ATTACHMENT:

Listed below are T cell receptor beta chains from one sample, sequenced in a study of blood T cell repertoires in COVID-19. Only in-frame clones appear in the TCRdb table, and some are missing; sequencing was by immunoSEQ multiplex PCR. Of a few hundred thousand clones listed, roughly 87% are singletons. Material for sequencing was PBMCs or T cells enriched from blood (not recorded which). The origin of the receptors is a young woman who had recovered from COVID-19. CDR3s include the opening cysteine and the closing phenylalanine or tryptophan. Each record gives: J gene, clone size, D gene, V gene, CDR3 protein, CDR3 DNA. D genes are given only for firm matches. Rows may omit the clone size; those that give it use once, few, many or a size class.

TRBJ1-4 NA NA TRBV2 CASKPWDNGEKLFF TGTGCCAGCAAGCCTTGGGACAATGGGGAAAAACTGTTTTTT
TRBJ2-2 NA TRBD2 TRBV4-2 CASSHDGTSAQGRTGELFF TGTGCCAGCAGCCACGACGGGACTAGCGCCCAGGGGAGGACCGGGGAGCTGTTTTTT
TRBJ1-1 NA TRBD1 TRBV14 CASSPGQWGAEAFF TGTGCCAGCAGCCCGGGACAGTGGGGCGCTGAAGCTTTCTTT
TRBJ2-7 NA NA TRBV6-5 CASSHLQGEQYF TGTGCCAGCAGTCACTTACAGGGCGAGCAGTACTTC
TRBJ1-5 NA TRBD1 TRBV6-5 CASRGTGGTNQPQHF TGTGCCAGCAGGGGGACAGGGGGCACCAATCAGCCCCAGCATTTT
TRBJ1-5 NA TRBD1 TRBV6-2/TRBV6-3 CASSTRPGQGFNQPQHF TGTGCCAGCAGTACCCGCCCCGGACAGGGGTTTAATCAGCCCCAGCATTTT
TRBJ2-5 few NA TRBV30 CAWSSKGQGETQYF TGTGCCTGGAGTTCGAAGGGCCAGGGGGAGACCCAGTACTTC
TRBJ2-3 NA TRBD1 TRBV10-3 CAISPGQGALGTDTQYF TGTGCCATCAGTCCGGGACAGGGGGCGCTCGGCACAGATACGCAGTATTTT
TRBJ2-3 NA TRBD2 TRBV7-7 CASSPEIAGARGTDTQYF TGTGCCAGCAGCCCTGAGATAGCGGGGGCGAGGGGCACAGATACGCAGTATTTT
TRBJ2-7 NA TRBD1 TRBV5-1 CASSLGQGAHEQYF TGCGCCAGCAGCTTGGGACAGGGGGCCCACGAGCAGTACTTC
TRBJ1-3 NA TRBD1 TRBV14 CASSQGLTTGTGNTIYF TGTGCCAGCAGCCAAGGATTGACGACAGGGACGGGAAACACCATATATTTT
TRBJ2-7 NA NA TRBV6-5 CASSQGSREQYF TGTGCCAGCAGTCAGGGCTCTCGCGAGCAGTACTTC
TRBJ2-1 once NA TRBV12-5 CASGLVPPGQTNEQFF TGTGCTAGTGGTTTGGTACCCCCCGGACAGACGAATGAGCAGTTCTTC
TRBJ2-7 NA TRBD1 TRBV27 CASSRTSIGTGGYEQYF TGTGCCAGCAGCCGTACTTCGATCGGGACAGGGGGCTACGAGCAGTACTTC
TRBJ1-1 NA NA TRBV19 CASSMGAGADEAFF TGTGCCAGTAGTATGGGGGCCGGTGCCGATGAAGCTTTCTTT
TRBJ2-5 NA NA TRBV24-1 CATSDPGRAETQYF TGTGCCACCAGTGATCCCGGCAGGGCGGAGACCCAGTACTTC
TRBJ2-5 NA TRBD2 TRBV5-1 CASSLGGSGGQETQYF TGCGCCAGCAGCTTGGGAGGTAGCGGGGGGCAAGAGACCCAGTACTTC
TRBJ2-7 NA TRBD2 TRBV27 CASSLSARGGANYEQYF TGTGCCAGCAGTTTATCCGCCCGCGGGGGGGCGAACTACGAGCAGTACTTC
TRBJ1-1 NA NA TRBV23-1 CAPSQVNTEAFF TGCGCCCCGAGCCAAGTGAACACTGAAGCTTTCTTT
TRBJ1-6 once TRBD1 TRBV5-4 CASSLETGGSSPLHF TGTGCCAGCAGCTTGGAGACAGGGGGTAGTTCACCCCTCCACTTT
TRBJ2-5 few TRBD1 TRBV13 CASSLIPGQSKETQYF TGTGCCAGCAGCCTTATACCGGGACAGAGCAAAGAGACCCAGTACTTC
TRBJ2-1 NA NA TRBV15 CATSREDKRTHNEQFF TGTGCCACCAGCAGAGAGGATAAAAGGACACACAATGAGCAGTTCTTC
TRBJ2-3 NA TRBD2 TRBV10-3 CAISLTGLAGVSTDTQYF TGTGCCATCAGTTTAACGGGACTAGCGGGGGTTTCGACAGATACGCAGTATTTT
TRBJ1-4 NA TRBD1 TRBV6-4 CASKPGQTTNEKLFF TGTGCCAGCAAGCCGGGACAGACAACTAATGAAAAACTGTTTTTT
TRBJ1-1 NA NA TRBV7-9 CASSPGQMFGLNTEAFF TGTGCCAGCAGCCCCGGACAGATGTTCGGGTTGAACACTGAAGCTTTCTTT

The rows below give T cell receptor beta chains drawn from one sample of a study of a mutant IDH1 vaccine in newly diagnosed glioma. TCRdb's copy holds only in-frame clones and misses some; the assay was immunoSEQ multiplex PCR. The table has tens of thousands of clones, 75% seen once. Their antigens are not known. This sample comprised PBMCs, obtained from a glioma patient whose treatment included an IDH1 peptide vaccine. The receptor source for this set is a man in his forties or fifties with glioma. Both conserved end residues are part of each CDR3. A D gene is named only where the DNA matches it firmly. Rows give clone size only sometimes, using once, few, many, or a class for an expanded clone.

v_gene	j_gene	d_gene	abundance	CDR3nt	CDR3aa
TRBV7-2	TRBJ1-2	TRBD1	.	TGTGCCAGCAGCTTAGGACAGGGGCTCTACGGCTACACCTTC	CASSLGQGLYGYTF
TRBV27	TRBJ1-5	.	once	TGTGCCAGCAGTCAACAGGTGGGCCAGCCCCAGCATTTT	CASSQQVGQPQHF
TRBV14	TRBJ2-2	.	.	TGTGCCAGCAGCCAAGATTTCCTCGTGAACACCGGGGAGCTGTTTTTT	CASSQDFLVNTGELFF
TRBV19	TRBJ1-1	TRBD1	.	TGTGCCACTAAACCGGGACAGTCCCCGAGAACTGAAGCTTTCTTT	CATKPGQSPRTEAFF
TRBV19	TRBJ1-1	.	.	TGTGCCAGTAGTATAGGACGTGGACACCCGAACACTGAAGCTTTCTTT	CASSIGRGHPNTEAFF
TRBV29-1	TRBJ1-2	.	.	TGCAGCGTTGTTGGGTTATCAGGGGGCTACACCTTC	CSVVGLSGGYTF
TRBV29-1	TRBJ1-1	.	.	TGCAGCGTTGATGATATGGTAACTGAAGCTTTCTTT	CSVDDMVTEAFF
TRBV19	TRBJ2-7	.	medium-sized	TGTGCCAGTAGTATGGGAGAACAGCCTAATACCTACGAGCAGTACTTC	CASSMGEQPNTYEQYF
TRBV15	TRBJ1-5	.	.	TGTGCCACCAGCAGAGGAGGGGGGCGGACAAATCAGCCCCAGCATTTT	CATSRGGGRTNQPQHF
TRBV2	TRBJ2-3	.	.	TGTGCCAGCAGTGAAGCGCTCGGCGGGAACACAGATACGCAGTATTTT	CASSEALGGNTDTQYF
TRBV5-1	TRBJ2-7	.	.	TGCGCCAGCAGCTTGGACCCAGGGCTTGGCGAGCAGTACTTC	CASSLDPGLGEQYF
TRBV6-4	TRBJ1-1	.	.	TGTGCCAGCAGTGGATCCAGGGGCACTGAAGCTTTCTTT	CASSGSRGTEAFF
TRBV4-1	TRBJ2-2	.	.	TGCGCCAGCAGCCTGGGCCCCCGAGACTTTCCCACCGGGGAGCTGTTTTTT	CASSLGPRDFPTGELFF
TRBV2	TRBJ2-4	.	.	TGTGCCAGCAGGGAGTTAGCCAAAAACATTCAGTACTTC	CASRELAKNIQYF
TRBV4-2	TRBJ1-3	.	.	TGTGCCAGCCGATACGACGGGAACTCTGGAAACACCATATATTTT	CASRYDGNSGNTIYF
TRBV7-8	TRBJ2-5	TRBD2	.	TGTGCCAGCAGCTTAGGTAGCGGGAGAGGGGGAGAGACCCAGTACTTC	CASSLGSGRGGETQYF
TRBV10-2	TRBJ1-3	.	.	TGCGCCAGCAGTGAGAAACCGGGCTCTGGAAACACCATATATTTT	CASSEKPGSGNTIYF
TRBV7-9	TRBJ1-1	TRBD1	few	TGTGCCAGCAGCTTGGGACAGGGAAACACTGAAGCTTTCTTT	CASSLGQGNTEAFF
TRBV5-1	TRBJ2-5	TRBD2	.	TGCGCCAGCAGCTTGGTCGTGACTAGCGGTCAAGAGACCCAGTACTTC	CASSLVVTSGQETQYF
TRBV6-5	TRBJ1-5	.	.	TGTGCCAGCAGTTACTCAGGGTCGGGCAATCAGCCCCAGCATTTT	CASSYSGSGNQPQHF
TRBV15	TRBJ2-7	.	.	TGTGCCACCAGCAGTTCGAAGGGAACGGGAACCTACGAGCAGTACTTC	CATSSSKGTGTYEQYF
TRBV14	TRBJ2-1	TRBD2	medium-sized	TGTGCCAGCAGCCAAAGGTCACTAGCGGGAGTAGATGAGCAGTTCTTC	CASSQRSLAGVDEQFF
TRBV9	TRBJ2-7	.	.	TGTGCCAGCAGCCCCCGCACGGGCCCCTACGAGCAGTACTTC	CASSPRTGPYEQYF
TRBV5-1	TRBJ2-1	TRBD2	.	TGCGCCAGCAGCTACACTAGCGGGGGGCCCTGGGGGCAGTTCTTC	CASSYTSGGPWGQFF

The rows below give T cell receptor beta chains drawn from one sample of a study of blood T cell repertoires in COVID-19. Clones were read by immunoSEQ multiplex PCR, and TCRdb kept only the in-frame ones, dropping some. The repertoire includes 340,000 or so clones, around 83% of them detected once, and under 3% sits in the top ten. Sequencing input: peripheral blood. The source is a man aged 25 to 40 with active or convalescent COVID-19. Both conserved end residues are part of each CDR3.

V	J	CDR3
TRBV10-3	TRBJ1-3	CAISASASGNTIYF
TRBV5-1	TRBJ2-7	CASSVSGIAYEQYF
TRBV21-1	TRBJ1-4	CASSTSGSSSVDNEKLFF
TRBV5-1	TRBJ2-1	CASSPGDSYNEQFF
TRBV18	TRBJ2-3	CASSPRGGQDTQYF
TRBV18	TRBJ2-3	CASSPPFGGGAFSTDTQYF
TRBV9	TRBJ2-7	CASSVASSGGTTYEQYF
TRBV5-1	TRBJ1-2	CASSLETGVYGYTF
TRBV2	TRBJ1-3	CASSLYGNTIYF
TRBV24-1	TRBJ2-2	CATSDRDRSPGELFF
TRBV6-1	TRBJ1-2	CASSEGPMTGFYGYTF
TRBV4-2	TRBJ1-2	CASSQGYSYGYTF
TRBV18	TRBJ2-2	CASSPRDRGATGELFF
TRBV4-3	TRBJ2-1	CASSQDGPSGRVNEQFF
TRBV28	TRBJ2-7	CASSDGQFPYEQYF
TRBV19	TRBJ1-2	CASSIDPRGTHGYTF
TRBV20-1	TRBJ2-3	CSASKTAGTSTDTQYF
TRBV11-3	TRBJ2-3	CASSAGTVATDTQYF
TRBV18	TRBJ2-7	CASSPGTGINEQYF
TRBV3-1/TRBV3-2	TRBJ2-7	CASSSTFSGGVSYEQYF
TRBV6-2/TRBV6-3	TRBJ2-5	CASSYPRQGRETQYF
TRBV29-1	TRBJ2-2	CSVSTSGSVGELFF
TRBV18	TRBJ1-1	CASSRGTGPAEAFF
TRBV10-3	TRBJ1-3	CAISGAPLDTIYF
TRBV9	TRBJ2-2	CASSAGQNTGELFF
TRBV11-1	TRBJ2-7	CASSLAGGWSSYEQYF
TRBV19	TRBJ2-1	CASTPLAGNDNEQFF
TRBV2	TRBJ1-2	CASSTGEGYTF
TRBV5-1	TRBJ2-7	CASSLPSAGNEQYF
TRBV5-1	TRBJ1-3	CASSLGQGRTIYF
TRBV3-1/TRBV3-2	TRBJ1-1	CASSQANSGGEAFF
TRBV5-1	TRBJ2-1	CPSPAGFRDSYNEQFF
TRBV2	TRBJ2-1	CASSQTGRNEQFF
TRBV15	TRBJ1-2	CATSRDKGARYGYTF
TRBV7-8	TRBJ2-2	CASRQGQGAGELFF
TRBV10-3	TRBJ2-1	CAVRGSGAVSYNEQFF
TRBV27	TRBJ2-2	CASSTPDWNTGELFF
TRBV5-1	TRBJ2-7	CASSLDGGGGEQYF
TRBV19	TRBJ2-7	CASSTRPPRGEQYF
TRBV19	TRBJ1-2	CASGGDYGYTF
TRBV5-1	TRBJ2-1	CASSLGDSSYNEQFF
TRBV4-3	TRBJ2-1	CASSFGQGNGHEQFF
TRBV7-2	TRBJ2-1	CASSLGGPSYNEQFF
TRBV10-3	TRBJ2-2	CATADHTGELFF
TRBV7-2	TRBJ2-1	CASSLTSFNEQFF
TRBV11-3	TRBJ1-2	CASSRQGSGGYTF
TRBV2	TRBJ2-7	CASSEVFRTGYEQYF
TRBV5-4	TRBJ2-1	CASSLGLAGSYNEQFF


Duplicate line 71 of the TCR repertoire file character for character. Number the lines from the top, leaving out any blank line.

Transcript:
TRBV20-1	TRBJ2-3	CSASKTAGTSTDTQYF